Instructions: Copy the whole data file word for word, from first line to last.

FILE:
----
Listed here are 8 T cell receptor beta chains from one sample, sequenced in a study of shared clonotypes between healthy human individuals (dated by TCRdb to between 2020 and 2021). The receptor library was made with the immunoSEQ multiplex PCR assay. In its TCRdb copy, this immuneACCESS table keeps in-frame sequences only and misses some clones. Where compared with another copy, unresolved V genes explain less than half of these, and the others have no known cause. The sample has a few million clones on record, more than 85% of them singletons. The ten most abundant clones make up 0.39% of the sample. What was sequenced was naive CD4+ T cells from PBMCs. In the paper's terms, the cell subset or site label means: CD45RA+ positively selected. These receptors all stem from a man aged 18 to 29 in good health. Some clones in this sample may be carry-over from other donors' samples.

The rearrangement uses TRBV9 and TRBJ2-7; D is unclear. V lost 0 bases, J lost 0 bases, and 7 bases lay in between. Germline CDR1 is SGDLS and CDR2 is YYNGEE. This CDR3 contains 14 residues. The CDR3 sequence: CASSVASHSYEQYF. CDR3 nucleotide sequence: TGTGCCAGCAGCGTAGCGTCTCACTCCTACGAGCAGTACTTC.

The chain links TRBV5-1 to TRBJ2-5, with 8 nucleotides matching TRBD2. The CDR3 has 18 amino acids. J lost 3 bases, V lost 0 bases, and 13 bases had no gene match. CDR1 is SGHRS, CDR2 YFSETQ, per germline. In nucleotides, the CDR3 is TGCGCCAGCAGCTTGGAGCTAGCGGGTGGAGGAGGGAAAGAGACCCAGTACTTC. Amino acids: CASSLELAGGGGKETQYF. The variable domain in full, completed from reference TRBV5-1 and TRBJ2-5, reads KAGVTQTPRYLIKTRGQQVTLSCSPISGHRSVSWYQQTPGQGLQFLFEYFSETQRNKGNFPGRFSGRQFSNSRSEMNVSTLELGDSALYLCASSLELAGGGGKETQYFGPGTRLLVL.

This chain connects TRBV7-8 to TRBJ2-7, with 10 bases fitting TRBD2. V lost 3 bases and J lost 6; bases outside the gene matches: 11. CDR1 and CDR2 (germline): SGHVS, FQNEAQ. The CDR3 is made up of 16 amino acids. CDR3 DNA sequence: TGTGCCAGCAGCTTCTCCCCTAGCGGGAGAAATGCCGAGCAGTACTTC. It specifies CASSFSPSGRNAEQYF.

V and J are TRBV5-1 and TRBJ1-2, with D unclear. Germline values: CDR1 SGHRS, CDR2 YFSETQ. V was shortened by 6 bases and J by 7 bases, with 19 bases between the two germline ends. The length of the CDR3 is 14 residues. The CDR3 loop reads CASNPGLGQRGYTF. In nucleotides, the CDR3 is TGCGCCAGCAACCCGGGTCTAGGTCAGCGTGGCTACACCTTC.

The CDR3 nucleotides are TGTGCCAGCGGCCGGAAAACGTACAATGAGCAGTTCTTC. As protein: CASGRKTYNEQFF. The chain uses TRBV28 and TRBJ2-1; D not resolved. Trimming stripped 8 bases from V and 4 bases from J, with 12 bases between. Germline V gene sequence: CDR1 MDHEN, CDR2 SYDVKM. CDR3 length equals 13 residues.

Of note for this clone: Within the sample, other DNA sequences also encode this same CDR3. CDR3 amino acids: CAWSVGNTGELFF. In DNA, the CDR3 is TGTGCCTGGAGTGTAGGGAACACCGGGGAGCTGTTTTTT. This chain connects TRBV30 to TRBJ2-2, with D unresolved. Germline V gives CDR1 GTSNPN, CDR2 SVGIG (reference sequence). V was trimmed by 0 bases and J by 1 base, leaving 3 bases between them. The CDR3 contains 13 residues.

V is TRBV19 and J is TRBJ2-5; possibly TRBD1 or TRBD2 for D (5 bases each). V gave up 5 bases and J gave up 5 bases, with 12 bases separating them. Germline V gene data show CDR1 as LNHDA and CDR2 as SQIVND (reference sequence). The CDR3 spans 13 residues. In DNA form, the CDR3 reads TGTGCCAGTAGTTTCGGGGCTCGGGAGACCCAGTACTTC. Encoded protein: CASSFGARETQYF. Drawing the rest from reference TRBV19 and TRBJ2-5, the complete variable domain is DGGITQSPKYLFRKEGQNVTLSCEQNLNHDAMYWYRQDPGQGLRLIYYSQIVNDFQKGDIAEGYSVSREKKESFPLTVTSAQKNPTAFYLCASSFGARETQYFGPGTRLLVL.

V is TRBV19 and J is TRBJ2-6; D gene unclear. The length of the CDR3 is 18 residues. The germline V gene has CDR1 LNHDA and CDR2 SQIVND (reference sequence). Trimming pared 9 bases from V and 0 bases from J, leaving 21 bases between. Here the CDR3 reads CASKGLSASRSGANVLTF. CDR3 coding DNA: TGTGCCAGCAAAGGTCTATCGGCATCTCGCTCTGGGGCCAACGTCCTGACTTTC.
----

Listed here are 8 T cell receptor beta chains from one sample, sequenced in a study of shared clonotypes between healthy human individuals (dated by TCRdb to between 2020 and 2021). The receptor library was made with the immunoSEQ multiplex PCR assay. In its TCRdb copy, this immuneACCESS table keeps in-frame sequences only and misses some clones. Where compared with another copy, unresolved V genes explain less than half of these, and the others have no known cause. The sample has a few million clones on record, more than 85% of them singletons. The ten most abundant clones make up 0.39% of the sample. What was sequenced was naive CD4+ T cells from PBMCs. In the paper's terms, the cell subset or site label means: CD45RA+ positively selected. These receptors all stem from a man aged 18 to 29 in good health. Some clones in this sample may be carry-over from other donors' samples.

The rearrangement uses TRBV9 and TRBJ2-7; D is unclear. V lost 0 bases, J lost 0 bases, and 7 bases lay in between. Germline CDR1 is SGDLS and CDR2 is YYNGEE. This CDR3 contains 14 residues. The CDR3 sequence: CASSVASHSYEQYF. CDR3 nucleotide sequence: TGTGCCAGCAGCGTAGCGTCTCACTCCTACGAGCAGTACTTC.

The chain links TRBV5-1 to TRBJ2-5, with 8 nucleotides matching TRBD2. The CDR3 has 18 amino acids. J lost 3 bases, V lost 0 bases, and 13 bases had no gene match. CDR1 is SGHRS, CDR2 YFSETQ, per germline. In nucleotides, the CDR3 is TGCGCCAGCAGCTTGGAGCTAGCGGGTGGAGGAGGGAAAGAGACCCAGTACTTC. Amino acids: CASSLELAGGGGKETQYF. The variable domain in full, completed from reference TRBV5-1 and TRBJ2-5, reads KAGVTQTPRYLIKTRGQQVTLSCSPISGHRSVSWYQQTPGQGLQFLFEYFSETQRNKGNFPGRFSGRQFSNSRSEMNVSTLELGDSALYLCASSLELAGGGGKETQYFGPGTRLLVL.

This chain connects TRBV7-8 to TRBJ2-7, with 10 bases fitting TRBD2. V lost 3 bases and J lost 6; bases outside the gene matches: 11. CDR1 and CDR2 (germline): SGHVS, FQNEAQ. The CDR3 is made up of 16 amino acids. CDR3 DNA sequence: TGTGCCAGCAGCTTCTCCCCTAGCGGGAGAAATGCCGAGCAGTACTTC. It specifies CASSFSPSGRNAEQYF.

V and J are TRBV5-1 and TRBJ1-2, with D unclear. Germline values: CDR1 SGHRS, CDR2 YFSETQ. V was shortened by 6 bases and J by 7 bases, with 19 bases between the two germline ends. The length of the CDR3 is 14 residues. The CDR3 loop reads CASNPGLGQRGYTF. In nucleotides, the CDR3 is TGCGCCAGCAACCCGGGTCTAGGTCAGCGTGGCTACACCTTC.

The CDR3 nucleotides are TGTGCCAGCGGCCGGAAAACGTACAATGAGCAGTTCTTC. As protein: CASGRKTYNEQFF. The chain uses TRBV28 and TRBJ2-1; D not resolved. Trimming stripped 8 bases from V and 4 bases from J, with 12 bases between. Germline V gene sequence: CDR1 MDHEN, CDR2 SYDVKM. CDR3 length equals 13 residues.

Of note for this clone: Within the sample, other DNA sequences also encode this same CDR3. CDR3 amino acids: CAWSVGNTGELFF. In DNA, the CDR3 is TGTGCCTGGAGTGTAGGGAACACCGGGGAGCTGTTTTTT. This chain connects TRBV30 to TRBJ2-2, with D unresolved. Germline V gives CDR1 GTSNPN, CDR2 SVGIG (reference sequence). V was trimmed by 0 bases and J by 1 base, leaving 3 bases between them. The CDR3 contains 13 residues.

V is TRBV19 and J is TRBJ2-5; possibly TRBD1 or TRBD2 for D (5 bases each). V gave up 5 bases and J gave up 5 bases, with 12 bases separating them. Germline V gene data show CDR1 as LNHDA and CDR2 as SQIVND (reference sequence). The CDR3 spans 13 residues. In DNA form, the CDR3 reads TGTGCCAGTAGTTTCGGGGCTCGGGAGACCCAGTACTTC. Encoded protein: CASSFGARETQYF. Drawing the rest from reference TRBV19 and TRBJ2-5, the complete variable domain is DGGITQSPKYLFRKEGQNVTLSCEQNLNHDAMYWYRQDPGQGLRLIYYSQIVNDFQKGDIAEGYSVSREKKESFPLTVTSAQKNPTAFYLCASSFGARETQYFGPGTRLLVL.

V is TRBV19 and J is TRBJ2-6; D gene unclear. The length of the CDR3 is 18 residues. The germline V gene has CDR1 LNHDA and CDR2 SQIVND (reference sequence). Trimming pared 9 bases from V and 0 bases from J, leaving 21 bases between. Here the CDR3 reads CASKGLSASRSGANVLTF. CDR3 coding DNA: TGTGCCAGCAAAGGTCTATCGGCATCTCGCTCTGGGGCCAACGTCCTGACTTTC.